Good Morning
Good Morning
BusinessColumnistsJamie Herzlich

Small Business: LI doctors turn to crowdfunding site

Dr. David Rhee, center, with the other founders,

Dr. David Rhee, center, with the other founders, Dr. Vincent Deramo, left, and Dr. Brett Rosenblatt, says that new regulations of the JOBS Act allows their company, Connect on Call, to launch a crowdfunding campaign to accredited investors. The three are ophthalmologists. (Jan. 13, 2014) Credit: Newsday / Thomas A. Ferrara

The Securities & Exchange Commission recently unveiled its long-awaited proposed rules for equity crowdfunding.

The 585-page proposal lays the framework that would allow businesses to raise up to $1 million a year from the public via online crowdfunding portals.

While the rules contain some contentious points that might prove onerous to startups -- particularly one that would require firms raising more than $500,000 to submit audited financial statements -- experts say they're a step in the right direction.

"I think the fact we have proposed rules is great," says Jason Best, co-founder of Crowdfund Capital Advisors in San Francisco and co-author of "Crowdfund Investing for Dummies" (Wiley; $26.99).

The industry's been awaiting the rules since passage of the Jumpstart Our Business Startups Act in April 2012, paving the way for one of the largest changes in securities laws in 80 years.


Long Island businesses are already making use of Title II of the JOBS Act, which went into effect in September and lifted the ban on private companies, including startups, doing "general solicitation" -- advertising investment opportunities -- to "accredited" investors. Accredited investors include high-income or high-net-worth individuals.

David Rhee, co-founder of Hauppauge-based ConnectOnCall, a digital on-call answering system for physicians, says implementation of Title II allowed his company to launch a crowdfunding campaign to accredited investors on Return on Change, an online investment platform. ConnectOnCall is looking to raise $750,000, for a 20 percent equity stake, says Rhee, who founded the company with fellow ophthalmologists Brett Rosenblatt and Vincent Deramo.

The firm has developed an app-based technology that allows physicians to bypass a calling service and retrieve patients' private messages in a HIPAA-secure environment, with the ability to review patient data, speak with the patient and document the call. (HIPAA is the Health Insurance Portability and Accountability Act.)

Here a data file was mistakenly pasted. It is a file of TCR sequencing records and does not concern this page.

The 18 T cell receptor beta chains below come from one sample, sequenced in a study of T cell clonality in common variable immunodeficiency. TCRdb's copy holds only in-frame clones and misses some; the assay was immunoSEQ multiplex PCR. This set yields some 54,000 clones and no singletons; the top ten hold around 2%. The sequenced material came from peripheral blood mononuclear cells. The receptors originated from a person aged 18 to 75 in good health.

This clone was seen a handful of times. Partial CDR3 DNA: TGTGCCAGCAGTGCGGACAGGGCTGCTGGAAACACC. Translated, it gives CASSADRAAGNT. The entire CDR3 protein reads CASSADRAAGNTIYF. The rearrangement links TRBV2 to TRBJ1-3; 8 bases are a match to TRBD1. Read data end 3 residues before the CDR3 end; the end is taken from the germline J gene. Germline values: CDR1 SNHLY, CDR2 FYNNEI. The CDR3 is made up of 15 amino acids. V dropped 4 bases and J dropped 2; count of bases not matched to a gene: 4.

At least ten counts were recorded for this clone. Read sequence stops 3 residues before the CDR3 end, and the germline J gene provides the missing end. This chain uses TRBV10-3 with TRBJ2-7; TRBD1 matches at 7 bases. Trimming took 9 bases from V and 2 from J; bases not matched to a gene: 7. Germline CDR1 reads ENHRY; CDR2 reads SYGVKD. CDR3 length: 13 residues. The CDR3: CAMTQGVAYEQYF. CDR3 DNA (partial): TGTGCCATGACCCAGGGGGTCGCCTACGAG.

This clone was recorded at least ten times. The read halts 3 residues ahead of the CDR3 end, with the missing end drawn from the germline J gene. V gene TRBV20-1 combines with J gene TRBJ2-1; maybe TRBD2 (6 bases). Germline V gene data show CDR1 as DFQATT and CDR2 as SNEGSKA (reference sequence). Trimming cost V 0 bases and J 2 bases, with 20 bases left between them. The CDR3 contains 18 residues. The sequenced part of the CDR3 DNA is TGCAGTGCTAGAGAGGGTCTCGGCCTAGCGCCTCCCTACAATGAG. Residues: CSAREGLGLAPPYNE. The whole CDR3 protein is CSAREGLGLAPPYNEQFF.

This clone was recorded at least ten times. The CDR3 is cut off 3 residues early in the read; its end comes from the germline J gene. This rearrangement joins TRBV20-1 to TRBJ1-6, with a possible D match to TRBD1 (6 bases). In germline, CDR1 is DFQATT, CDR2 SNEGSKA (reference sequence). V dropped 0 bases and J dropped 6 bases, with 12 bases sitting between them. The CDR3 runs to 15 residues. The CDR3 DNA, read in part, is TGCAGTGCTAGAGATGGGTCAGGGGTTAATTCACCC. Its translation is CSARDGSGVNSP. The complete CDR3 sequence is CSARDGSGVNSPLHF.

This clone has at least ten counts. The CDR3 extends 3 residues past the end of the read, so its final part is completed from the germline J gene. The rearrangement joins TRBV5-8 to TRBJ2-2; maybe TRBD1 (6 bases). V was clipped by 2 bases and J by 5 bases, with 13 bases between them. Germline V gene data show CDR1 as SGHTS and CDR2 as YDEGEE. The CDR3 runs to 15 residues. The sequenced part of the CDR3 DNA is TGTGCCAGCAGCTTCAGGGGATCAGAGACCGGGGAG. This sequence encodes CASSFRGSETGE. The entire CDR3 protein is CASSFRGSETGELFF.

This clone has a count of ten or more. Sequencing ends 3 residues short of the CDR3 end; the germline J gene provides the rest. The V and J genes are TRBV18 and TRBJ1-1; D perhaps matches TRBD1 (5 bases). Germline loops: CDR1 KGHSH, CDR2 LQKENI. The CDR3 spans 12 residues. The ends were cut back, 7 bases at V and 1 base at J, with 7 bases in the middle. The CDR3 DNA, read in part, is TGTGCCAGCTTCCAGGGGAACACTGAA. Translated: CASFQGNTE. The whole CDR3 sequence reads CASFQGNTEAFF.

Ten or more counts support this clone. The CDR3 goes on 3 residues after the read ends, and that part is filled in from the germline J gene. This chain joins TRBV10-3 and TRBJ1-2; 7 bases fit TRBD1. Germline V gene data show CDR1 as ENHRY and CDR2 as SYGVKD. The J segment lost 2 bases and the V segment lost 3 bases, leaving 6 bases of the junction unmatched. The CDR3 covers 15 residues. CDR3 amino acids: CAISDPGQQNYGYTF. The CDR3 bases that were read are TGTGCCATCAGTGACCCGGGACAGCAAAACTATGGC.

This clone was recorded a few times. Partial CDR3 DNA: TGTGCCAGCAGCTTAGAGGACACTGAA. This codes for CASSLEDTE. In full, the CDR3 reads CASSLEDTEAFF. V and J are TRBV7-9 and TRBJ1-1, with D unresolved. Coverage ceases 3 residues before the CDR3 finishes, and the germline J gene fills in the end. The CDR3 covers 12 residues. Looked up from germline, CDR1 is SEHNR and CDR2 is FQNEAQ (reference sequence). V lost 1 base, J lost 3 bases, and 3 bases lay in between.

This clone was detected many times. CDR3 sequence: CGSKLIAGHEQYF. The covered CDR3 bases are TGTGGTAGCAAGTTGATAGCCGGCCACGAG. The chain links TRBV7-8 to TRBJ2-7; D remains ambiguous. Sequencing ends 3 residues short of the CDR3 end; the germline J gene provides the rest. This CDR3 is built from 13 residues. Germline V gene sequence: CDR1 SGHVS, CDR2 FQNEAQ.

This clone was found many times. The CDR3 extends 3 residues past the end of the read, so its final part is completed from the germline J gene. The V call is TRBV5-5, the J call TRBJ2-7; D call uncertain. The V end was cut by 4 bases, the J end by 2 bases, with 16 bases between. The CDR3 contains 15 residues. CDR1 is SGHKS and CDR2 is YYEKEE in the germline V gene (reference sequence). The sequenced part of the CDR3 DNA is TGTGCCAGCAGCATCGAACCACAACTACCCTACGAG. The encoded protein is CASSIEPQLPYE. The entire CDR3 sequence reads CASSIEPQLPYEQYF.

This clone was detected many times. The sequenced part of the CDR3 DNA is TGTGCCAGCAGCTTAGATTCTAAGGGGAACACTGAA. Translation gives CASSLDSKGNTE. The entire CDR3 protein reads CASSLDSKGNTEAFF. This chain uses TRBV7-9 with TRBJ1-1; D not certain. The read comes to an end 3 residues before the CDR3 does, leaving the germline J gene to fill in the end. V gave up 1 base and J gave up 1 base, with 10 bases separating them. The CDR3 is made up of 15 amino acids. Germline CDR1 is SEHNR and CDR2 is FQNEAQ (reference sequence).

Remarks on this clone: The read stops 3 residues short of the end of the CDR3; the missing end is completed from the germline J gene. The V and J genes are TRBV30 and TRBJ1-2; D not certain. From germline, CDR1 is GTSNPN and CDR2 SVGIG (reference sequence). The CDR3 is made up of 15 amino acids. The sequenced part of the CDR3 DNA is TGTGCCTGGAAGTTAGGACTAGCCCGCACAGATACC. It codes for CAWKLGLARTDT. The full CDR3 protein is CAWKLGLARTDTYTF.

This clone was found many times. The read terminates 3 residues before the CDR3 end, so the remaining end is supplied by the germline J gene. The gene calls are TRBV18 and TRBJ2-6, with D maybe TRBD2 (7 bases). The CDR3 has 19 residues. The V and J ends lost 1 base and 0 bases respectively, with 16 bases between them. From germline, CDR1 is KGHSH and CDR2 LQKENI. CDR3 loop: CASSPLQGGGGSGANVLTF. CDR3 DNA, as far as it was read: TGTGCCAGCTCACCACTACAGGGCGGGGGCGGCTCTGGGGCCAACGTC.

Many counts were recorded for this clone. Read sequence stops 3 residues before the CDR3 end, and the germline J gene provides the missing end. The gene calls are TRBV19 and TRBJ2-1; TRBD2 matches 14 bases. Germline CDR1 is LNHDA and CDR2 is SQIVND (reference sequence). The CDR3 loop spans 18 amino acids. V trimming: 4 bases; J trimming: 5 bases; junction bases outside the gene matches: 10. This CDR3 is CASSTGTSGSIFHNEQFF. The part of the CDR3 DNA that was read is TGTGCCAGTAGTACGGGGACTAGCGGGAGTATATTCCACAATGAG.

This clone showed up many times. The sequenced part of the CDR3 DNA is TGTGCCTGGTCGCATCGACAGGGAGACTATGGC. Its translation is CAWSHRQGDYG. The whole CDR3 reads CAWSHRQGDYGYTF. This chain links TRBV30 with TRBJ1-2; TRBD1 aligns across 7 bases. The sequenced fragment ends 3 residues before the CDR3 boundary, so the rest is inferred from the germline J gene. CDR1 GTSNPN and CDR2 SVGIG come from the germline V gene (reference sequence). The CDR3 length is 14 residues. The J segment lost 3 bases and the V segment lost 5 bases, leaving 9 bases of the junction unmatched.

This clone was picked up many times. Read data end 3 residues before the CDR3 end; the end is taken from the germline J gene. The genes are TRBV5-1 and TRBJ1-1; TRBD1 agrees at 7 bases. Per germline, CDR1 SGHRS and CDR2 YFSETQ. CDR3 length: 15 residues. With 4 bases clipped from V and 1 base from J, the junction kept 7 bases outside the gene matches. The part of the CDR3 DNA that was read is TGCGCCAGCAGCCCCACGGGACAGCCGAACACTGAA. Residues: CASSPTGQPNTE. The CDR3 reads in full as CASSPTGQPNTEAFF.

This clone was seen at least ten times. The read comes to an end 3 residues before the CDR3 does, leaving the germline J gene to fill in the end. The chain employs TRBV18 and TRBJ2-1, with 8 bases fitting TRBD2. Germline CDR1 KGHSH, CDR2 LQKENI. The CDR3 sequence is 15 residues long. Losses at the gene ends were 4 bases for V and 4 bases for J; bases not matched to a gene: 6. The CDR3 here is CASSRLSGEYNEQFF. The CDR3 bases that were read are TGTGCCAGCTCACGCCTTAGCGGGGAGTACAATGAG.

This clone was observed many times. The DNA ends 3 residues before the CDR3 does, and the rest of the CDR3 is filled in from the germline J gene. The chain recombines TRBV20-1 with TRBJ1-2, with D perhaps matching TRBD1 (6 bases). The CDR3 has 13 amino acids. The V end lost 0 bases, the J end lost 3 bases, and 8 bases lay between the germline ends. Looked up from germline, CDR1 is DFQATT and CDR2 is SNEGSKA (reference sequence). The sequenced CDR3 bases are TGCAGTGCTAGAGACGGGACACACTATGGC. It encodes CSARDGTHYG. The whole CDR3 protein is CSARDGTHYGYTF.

The next phase of the JOBS Act, Title III, would allow small businesses and startups like ConnectOnCall to raise funds via the public at large -- so-called "nonaccredited" investors.

Previously, public solicitation or advertising of private equity investments to non-accredited investors was, for the most part, prohibited, limiting the pool of individual investors to those with annual income above $200,000 or net worth above $1 million, says Best, who helped create the crowdfunding investing framework used in the JOBS Act.

Last fall, the SEC issued proposed rules to implement Title III, with a 90-day public comment period that ends next Monday, says Phillip Laycock, an audit partner at Grassi & Co., which has offices in Jericho and Manhattan. Some experts predict rules could be finalized by this summer. The SEC hasn't specified a date, but spokesman John Nester said SEC Chair Mary Jo White "has often noted that the JOBS Act rule-making is a priority."


Among the positives, the proposed rules require crowdfunding platforms to provide investor education to potential investors and also allow for parallel offerings, so startups could pitch offerings to both accredited and non-accredited investors simultaneously, says Best.

Rhee said ConnectOnCall may tap non-accredited investors as well. "Crowdfunding offers a huge potential to reach a large investor base," he says.

On the downside, compliance costs could be steep. For one, firms raising more than $500,000 would be required to submit audited financial statements, explains Laycock.

Hiring an accounting firm to prepare audited financial statements could cost $18,000 to $25,000 on the low end, he notes, though that could be less for startups. For some smaller firms these costs could be a deterrent, says Laycock.

"Audited financial statements for companies of this size is a huge expense," agrees Joanna Schwartz, CEO of Miami-based EarlyShares, one of the earlier equity-based crowdfunding platforms. She's optimistic this concern will be taken into consideration as part of the SEC's final review process.

More news